Prime Minister, Tuilaepa Sa’ilele Malielegaoi has rejected claims he encouraged the withdrawal of election petitions.
None of the six petitions filed in the Supreme Court for electoral matters proceeded.
During the time the petitions were due to be called in the Supreme Court, the Prime Minister told the media he was encouraging the candidates to resolve the matters and that there “is always another day”.
Asked if he was not interfering with the course of justice, Tuilaepa said no.
“I did not interfere with these matters,” Tuilaepa told the Sunday Samoan. “Remember, our culture is a very important factor. Every action I make is because of our fa’asamoa culture and traditions.
“Any Samoan who is a true Samoan understands that; but if you’re not a real Samoan then you would feel upset.” Tuilaepa said he also understands the frustration from the lawyers representing the petitioners.
He explained that while they tried to push through with their cases, but if a petitioner wanted to withdraw, there is nothing the lawyers can do.
“It’s difficult because Samoa is not like other countries – it has its own culture,” he said.
“We can’t stop our culture norms but the purpose of the legislation is to prevent these (electoral matters). We can’t stop the culture but it doesn’t mean that the law is not important…its main purpose is to prevent the (unlawful) conduct during an election.”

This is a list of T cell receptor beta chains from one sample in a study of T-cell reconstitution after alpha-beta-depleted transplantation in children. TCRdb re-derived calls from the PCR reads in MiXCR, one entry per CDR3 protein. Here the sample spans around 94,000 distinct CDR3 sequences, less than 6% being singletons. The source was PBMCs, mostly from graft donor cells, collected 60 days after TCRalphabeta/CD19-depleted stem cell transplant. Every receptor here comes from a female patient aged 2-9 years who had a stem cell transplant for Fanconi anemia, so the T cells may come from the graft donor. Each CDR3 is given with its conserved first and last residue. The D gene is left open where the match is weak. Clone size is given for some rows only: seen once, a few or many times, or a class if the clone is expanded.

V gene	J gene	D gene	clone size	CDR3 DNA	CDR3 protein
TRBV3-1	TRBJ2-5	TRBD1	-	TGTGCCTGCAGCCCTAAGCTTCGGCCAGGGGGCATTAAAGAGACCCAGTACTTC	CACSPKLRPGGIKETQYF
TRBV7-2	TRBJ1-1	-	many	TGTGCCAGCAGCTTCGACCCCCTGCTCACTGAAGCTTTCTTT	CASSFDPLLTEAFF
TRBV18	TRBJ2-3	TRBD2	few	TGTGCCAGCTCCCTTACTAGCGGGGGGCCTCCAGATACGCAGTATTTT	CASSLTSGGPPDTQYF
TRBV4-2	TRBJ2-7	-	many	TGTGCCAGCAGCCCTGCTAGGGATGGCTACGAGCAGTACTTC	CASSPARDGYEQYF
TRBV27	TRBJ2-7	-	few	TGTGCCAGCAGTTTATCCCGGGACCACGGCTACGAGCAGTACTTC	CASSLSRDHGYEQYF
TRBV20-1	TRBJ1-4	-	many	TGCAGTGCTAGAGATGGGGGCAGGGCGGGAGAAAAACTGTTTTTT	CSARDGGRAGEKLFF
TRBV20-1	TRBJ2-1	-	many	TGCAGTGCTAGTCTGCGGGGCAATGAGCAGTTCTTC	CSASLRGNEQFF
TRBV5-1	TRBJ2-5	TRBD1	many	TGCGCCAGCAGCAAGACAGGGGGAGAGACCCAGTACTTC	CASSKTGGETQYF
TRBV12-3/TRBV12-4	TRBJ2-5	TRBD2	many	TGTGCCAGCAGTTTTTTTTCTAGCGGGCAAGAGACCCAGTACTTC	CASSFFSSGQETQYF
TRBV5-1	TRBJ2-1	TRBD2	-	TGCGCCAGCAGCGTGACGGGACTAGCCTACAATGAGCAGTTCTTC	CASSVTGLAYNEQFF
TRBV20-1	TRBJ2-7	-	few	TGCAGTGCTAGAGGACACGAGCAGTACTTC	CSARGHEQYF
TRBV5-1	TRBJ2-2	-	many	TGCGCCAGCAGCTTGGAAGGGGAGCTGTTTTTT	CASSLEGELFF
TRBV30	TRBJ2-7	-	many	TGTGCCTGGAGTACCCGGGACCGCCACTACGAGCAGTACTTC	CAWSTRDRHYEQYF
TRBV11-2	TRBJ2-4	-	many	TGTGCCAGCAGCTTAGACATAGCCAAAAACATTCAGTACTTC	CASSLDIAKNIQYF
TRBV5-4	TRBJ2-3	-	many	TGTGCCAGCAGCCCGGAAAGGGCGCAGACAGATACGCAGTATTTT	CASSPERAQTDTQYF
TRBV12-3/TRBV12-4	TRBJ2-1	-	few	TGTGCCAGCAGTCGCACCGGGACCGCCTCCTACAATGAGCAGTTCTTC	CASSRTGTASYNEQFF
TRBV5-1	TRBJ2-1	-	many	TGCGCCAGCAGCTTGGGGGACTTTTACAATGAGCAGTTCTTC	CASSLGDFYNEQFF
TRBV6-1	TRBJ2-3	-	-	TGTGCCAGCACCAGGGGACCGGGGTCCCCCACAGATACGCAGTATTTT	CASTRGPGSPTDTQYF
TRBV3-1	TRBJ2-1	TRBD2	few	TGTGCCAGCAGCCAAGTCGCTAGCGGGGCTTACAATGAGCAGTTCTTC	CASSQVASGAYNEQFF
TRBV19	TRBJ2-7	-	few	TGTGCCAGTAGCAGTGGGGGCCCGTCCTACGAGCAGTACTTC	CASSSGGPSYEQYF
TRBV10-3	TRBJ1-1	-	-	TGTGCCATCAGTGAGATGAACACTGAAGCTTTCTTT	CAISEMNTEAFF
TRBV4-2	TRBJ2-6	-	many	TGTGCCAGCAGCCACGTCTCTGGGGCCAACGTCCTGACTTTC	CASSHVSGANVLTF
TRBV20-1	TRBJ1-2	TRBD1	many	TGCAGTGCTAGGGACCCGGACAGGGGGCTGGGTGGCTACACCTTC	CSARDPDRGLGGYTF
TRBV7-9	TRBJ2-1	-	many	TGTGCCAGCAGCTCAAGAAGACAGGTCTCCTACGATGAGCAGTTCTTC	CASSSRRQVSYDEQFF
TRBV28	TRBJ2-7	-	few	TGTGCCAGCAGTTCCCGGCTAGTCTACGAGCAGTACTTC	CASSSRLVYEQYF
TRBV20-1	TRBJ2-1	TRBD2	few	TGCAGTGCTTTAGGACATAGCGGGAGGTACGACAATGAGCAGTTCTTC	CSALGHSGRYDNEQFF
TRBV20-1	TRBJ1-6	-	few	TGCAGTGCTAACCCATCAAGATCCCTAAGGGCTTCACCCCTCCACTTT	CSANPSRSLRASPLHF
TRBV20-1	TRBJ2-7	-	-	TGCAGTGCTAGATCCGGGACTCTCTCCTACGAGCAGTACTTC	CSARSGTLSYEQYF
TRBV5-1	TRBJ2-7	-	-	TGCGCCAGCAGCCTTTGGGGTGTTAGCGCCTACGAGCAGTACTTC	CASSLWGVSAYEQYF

At the beginning of the year, Tuilaepa indicated that he was trying to contact his former Associate Minister, Lafaitele Patrick Leiataualesa, to discuss his petition. Tuilaepa said he had searched for the M.P. but could not find him.
Lafaitele later withdrew his petition against a woman M.P. of Alataua West, Ali’imalemanu Alofa Tu’uau.
His lawyers, Unasa Iuni Sapolu and son Eliota Fuimaono Sapolu spoke out about the pressure their client was put under to withdraw the matter.
Members of the constituency of Alataua West also begged the former M.P. in the Supreme Court minutes before the trial would begin to let the seat remain with Ali’imalemanu.
One of the names that came up as one who had “pressured and interfered” with Lafaitele’s petition was the Prime Minister’s.
All petitions were withdrawn except for the case of Ale Vena Ale against the Office of the Electoral Commission and Lealailepule Rimoni Aiafi which partially proceeded.
It was later withdrawn by Ale with the understanding that his argument of about 400 voters from Faleata West not being eligible to vote for the constituency was not in line with the legislation.
However, the other five petitions were withdrawn including one of the first which was a petition against the Speaker of the House, Leaupepe Toleafoa Fa’afisi.